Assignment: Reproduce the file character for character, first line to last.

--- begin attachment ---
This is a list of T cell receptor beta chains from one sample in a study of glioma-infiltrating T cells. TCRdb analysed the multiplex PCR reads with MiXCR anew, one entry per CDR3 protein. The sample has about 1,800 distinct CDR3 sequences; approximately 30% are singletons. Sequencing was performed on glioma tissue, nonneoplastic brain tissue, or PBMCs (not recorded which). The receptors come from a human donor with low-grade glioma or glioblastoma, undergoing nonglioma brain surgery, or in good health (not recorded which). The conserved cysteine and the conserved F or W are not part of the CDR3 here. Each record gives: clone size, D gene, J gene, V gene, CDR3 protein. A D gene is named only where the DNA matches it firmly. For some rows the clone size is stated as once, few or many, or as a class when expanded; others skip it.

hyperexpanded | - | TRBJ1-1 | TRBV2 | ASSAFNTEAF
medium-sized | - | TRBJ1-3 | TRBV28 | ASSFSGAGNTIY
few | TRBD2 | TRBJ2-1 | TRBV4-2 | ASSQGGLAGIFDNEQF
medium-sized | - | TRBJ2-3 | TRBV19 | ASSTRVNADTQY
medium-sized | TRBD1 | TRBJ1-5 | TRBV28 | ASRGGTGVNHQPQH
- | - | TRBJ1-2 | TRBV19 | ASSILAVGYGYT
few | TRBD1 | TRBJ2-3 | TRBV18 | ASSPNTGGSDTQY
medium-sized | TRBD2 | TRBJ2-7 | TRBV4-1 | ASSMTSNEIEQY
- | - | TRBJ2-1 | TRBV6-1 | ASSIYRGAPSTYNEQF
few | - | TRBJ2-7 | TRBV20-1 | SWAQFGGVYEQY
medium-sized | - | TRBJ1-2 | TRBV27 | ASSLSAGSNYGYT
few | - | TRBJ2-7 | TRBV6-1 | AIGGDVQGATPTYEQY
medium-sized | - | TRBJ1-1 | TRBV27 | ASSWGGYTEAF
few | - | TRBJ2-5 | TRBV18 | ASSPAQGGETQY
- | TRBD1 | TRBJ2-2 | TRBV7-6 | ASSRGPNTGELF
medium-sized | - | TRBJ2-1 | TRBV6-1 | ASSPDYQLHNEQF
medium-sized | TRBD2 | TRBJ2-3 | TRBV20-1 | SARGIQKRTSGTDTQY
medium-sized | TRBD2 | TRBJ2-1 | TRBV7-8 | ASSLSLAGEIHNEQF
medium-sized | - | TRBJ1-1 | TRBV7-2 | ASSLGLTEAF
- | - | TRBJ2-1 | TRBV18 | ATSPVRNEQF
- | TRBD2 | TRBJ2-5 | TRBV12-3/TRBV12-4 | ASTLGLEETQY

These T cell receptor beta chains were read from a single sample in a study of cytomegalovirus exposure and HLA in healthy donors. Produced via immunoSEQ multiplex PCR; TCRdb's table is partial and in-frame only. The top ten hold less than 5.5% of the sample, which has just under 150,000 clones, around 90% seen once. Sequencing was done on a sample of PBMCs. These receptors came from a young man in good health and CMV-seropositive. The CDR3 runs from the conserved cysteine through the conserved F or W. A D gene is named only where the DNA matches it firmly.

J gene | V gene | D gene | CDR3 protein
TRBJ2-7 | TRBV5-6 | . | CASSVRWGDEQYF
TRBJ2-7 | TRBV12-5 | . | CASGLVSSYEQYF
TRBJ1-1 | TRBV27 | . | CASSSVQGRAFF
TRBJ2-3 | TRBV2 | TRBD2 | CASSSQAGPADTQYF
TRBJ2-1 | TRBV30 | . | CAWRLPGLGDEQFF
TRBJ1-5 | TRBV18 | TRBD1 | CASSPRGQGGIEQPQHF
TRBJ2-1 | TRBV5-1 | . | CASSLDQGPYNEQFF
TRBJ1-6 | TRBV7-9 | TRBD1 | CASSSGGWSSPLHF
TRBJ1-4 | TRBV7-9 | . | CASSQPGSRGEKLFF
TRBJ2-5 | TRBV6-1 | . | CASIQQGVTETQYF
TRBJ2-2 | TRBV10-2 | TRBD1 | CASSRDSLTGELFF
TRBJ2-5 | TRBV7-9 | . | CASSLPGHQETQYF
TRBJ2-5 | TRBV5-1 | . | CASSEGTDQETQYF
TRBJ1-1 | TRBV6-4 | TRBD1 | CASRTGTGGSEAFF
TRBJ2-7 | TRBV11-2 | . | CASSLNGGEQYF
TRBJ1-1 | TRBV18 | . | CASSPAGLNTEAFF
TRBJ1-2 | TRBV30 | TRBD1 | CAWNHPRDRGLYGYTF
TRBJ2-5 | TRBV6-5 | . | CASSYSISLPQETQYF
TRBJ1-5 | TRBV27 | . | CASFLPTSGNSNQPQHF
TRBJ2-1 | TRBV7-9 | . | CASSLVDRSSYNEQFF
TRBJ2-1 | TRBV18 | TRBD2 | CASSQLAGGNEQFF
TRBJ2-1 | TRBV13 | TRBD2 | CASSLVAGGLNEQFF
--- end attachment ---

This is a list of T cell receptor beta chains from one sample in a study of glioma-infiltrating T cells. TCRdb analysed the multiplex PCR reads with MiXCR anew, one entry per CDR3 protein. The sample has about 1,800 distinct CDR3 sequences; approximately 30% are singletons. Sequencing was performed on glioma tissue, nonneoplastic brain tissue, or PBMCs (not recorded which). The receptors come from a human donor with low-grade glioma or glioblastoma, undergoing nonglioma brain surgery, or in good health (not recorded which). The conserved cysteine and the conserved F or W are not part of the CDR3 here. Each record gives: clone size, D gene, J gene, V gene, CDR3 protein. A D gene is named only where the DNA matches it firmly. For some rows the clone size is stated as once, few or many, or as a class when expanded; others skip it.

hyperexpanded | - | TRBJ1-1 | TRBV2 | ASSAFNTEAF
medium-sized | - | TRBJ1-3 | TRBV28 | ASSFSGAGNTIY
few | TRBD2 | TRBJ2-1 | TRBV4-2 | ASSQGGLAGIFDNEQF
medium-sized | - | TRBJ2-3 | TRBV19 | ASSTRVNADTQY
medium-sized | TRBD1 | TRBJ1-5 | TRBV28 | ASRGGTGVNHQPQH
- | - | TRBJ1-2 | TRBV19 | ASSILAVGYGYT
few | TRBD1 | TRBJ2-3 | TRBV18 | ASSPNTGGSDTQY
medium-sized | TRBD2 | TRBJ2-7 | TRBV4-1 | ASSMTSNEIEQY
- | - | TRBJ2-1 | TRBV6-1 | ASSIYRGAPSTYNEQF
few | - | TRBJ2-7 | TRBV20-1 | SWAQFGGVYEQY
medium-sized | - | TRBJ1-2 | TRBV27 | ASSLSAGSNYGYT
few | - | TRBJ2-7 | TRBV6-1 | AIGGDVQGATPTYEQY
medium-sized | - | TRBJ1-1 | TRBV27 | ASSWGGYTEAF
few | - | TRBJ2-5 | TRBV18 | ASSPAQGGETQY
- | TRBD1 | TRBJ2-2 | TRBV7-6 | ASSRGPNTGELF
medium-sized | - | TRBJ2-1 | TRBV6-1 | ASSPDYQLHNEQF
medium-sized | TRBD2 | TRBJ2-3 | TRBV20-1 | SARGIQKRTSGTDTQY
medium-sized | TRBD2 | TRBJ2-1 | TRBV7-8 | ASSLSLAGEIHNEQF
medium-sized | - | TRBJ1-1 | TRBV7-2 | ASSLGLTEAF
- | - | TRBJ2-1 | TRBV18 | ATSPVRNEQF
- | TRBD2 | TRBJ2-5 | TRBV12-3/TRBV12-4 | ASTLGLEETQY

These T cell receptor beta chains were read from a single sample in a study of cytomegalovirus exposure and HLA in healthy donors. Produced via immunoSEQ multiplex PCR; TCRdb's table is partial and in-frame only. The top ten hold less than 5.5% of the sample, which has just under 150,000 clones, around 90% seen once. Sequencing was done on a sample of PBMCs. These receptors came from a young man in good health and CMV-seropositive. The CDR3 runs from the conserved cysteine through the conserved F or W. A D gene is named only where the DNA matches it firmly.

J gene | V gene | D gene | CDR3 protein
TRBJ2-7 | TRBV5-6 | . | CASSVRWGDEQYF
TRBJ2-7 | TRBV12-5 | . | CASGLVSSYEQYF
TRBJ1-1 | TRBV27 | . | CASSSVQGRAFF
TRBJ2-3 | TRBV2 | TRBD2 | CASSSQAGPADTQYF
TRBJ2-1 | TRBV30 | . | CAWRLPGLGDEQFF
TRBJ1-5 | TRBV18 | TRBD1 | CASSPRGQGGIEQPQHF
TRBJ2-1 | TRBV5-1 | . | CASSLDQGPYNEQFF
TRBJ1-6 | TRBV7-9 | TRBD1 | CASSSGGWSSPLHF
TRBJ1-4 | TRBV7-9 | . | CASSQPGSRGEKLFF
TRBJ2-5 | TRBV6-1 | . | CASIQQGVTETQYF
TRBJ2-2 | TRBV10-2 | TRBD1 | CASSRDSLTGELFF
TRBJ2-5 | TRBV7-9 | . | CASSLPGHQETQYF
TRBJ2-5 | TRBV5-1 | . | CASSEGTDQETQYF
TRBJ1-1 | TRBV6-4 | TRBD1 | CASRTGTGGSEAFF
TRBJ2-7 | TRBV11-2 | . | CASSLNGGEQYF
TRBJ1-1 | TRBV18 | . | CASSPAGLNTEAFF
TRBJ1-2 | TRBV30 | TRBD1 | CAWNHPRDRGLYGYTF
TRBJ2-5 | TRBV6-5 | . | CASSYSISLPQETQYF
TRBJ1-5 | TRBV27 | . | CASFLPTSGNSNQPQHF
TRBJ2-1 | TRBV7-9 | . | CASSLVDRSSYNEQFF
TRBJ2-1 | TRBV18 | TRBD2 | CASSQLAGGNEQFF
TRBJ2-1 | TRBV13 | TRBD2 | CASSLVAGGLNEQFF